Black Hat Pulls Talk on Breaking Tor Privacy Network

 
 
By Sean Michael Kerner  |  Posted 2014-07-23 Email Print this article Print
 
 
 
 
 
 
 
privacy

Controversy once again lands at a Black Hat security conference, as a talk on Tor has been pulled from this year's Black Hat USA event.

Part of the allure of the Black Hat USA security conference is hackers talking about and demonstrating dangerous things. Over the years, however, the conference has faced more than its fair share of controversy with vendor threats and pulled talks, and the upcoming 2014 event that gets started on Aug. 2 will be no exception.

A talk scheduled for the Black Hat USA 2014 event on the Tor anonymous network has been pulled from the conference. The talk, titled "You Don't Have to Be the NSA to Break Tor: Deanonymizing Users on a Budget," was set to be delivered by CERT/Carnegie Mellon researcher Alexander Volynkin.

In a statement, the Black Hat conference noted that it was informed by the legal counsel for the Software Engineering Institute (SEI) and Carnegie Mellon University that the Tor talk needed to be pulled.

"Unfortunately, Mr. Volynkin will not be able to speak at the conference since the materials that he would be speaking about have not yet been approved by CMU/SEI for public release," Black Hat noted in its statement.

For its part, the Tor Project is claiming that it did not ask for the talk to be pulled from the Black Hat event. Roger Dingledine, one of the original developers of Tor, stated in a Tor mailing list posting that the project had questions for the CERT and Volynkin about his presentation.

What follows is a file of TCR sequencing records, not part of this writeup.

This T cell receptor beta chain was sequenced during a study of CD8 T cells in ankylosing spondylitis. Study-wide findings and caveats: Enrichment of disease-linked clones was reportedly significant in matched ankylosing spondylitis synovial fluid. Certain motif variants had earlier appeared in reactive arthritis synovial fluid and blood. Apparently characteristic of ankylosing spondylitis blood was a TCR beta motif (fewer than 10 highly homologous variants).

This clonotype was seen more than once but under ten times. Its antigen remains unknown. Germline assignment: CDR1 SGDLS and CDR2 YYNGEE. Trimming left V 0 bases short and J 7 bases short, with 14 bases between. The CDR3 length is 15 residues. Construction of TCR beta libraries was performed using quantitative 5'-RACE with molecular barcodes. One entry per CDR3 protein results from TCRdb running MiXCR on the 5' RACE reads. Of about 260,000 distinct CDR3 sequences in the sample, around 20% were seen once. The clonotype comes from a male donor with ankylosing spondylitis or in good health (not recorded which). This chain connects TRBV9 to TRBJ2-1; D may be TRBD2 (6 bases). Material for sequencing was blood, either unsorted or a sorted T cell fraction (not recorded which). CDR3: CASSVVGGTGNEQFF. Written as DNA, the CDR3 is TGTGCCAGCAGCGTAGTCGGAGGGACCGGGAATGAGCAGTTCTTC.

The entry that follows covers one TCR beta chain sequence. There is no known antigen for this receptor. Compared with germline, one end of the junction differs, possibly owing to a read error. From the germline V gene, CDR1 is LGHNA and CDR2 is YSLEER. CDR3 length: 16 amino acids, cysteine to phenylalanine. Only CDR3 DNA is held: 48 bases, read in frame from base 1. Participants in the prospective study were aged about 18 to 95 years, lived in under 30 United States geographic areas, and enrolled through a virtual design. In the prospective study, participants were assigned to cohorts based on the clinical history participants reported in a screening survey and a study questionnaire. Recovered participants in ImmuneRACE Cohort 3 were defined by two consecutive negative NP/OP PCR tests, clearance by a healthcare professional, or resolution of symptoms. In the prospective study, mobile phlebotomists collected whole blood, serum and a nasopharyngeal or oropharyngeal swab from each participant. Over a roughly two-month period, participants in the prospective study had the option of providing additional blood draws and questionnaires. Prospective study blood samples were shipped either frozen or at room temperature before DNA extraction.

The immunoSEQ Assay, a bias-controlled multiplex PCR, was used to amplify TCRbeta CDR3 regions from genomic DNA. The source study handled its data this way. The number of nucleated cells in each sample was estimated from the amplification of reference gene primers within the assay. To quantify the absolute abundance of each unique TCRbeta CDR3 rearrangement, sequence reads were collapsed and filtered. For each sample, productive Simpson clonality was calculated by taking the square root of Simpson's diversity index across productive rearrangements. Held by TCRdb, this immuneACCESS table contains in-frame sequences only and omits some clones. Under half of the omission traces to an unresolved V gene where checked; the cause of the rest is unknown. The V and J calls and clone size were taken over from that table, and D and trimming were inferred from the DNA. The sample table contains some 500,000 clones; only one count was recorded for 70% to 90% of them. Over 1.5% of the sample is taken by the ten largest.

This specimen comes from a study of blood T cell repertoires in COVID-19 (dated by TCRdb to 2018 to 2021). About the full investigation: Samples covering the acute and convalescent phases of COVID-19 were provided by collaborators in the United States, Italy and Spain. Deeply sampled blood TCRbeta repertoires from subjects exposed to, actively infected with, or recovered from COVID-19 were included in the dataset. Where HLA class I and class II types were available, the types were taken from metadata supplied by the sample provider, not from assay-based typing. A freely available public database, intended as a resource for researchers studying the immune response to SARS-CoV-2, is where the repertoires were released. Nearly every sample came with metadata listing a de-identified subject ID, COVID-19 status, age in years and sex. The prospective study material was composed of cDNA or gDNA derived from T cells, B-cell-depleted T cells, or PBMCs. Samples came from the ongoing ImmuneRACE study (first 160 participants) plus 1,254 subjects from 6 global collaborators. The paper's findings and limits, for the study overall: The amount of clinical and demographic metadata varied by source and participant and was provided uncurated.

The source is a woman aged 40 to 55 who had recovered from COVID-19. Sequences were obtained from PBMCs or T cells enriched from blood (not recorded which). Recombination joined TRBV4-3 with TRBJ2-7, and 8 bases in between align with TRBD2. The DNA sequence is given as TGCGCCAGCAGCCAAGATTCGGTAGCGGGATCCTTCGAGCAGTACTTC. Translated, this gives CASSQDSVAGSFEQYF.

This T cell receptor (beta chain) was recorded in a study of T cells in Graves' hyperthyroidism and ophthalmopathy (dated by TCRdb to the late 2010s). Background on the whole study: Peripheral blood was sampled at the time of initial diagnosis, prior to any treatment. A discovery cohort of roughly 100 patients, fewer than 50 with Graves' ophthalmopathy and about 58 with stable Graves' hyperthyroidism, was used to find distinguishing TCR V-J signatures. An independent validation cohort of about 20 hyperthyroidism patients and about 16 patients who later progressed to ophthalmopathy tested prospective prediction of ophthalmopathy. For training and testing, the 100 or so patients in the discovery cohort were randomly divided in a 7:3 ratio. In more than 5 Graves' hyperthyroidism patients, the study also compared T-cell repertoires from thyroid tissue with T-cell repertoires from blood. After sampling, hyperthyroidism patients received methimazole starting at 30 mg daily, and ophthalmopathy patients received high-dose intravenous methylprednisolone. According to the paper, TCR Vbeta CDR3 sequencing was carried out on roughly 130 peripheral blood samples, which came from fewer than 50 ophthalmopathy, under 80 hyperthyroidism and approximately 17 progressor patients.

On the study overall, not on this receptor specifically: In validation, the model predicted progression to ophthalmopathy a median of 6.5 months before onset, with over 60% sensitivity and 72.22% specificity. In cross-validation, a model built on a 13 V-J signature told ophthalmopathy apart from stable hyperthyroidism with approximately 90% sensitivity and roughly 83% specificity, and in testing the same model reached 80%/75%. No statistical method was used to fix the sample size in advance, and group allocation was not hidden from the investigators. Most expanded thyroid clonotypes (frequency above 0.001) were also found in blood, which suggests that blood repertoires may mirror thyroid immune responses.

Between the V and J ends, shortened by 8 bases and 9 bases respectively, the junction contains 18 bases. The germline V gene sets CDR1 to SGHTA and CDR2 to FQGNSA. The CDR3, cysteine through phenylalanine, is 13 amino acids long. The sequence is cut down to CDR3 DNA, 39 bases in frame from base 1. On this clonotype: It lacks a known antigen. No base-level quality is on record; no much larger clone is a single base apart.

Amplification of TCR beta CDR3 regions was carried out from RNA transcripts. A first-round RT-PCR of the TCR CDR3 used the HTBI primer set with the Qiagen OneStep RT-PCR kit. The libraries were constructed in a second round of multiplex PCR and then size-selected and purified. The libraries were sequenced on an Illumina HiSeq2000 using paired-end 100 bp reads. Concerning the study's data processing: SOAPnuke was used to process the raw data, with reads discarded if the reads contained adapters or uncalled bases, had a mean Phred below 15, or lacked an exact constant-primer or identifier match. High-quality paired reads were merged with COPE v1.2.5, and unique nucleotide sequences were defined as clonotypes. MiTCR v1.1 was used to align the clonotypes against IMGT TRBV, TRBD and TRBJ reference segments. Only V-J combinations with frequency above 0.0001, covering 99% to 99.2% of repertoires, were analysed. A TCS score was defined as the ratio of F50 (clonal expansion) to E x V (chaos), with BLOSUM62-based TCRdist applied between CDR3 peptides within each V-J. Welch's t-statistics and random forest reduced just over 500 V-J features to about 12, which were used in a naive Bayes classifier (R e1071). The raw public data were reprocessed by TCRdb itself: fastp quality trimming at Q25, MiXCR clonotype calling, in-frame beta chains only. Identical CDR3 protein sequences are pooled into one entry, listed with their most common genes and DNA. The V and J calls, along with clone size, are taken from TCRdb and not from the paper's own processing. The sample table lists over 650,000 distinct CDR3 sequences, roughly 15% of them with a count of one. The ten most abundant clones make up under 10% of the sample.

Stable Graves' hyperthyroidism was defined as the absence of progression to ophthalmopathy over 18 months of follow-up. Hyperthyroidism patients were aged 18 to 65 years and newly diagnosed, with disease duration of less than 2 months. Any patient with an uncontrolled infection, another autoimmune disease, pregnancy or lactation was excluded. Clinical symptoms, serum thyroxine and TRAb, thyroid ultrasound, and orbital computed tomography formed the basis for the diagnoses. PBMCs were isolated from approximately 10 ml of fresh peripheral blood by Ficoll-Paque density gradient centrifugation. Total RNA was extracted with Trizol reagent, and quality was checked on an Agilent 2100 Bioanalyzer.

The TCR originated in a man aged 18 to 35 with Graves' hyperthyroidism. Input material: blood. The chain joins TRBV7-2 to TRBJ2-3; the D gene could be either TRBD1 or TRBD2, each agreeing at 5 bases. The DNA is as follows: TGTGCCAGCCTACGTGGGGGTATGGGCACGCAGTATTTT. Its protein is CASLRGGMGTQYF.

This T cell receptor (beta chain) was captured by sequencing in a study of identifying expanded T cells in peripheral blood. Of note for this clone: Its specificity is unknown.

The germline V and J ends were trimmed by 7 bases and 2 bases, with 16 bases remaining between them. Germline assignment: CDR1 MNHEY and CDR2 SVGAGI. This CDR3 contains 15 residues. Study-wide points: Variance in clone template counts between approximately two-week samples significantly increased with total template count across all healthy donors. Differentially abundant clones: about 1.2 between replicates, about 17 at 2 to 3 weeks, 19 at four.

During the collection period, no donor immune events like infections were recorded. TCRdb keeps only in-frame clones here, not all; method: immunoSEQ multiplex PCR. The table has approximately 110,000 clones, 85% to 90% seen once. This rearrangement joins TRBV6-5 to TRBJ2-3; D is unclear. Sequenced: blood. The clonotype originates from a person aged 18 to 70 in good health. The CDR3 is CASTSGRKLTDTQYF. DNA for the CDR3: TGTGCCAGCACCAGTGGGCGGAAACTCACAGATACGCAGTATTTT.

"We did (and still do) have questions for the presenter and for CERT about some aspects of the research, but we had no idea the talk would be pulled before the announcement was made," Dingledine wrote.

Dingledine added that the Tor Project was informally shown some materials from the talk but did not receive any slides on what would actually be presented. Overall, Dingledine stressed that the Tor Project encourages researchers to work with them to help find and disclose attacks about the network.

"Researchers who have told us about bugs in the past have found us pretty helpful in fixing issues, and generally positive to work with," Dingledine wrote.

Not all researchers publicly disclose flaws to Tor. Among them is the U.S National Security Agency (NSA), which allegedly has been trying to find its way into the Tor network. In October 2013, documents from NSA whistleblower Edward Snowden revealed that the NSA is targeting Tor and has efforts under way to try to deanonymize users.

The Tor talk cancellation at Black Hat 2014 is the latest in a list of sessions that have been canceled at the security event over the years. Back in 2005, Cisco filed a lawsuit against security researcher Michael Lynn to prevent him from presenting research at Black Hat. In 2009, Juniper Networks pulled a talk from researcher Barnaby Jack on hacking into ATMs. Jack ended up presenting his ATM talk in 2010.

Also in 2010, a talk was pulled that was intended to shed light on China's cyber-army. In 2014, information on the Chinese Army's participation in cyber-espionage is already well-known, with the U.S Justice Department recently announcing an indictment against five members of the Chinese People's Liberation Army (PLA).

Sean Michael Kerner is a senior editor at eWEEK and InternetNews.com. Follow him on Twitter @TechJournalist.

 
 
 
 
 
 
 
 
 
 
 
 
 

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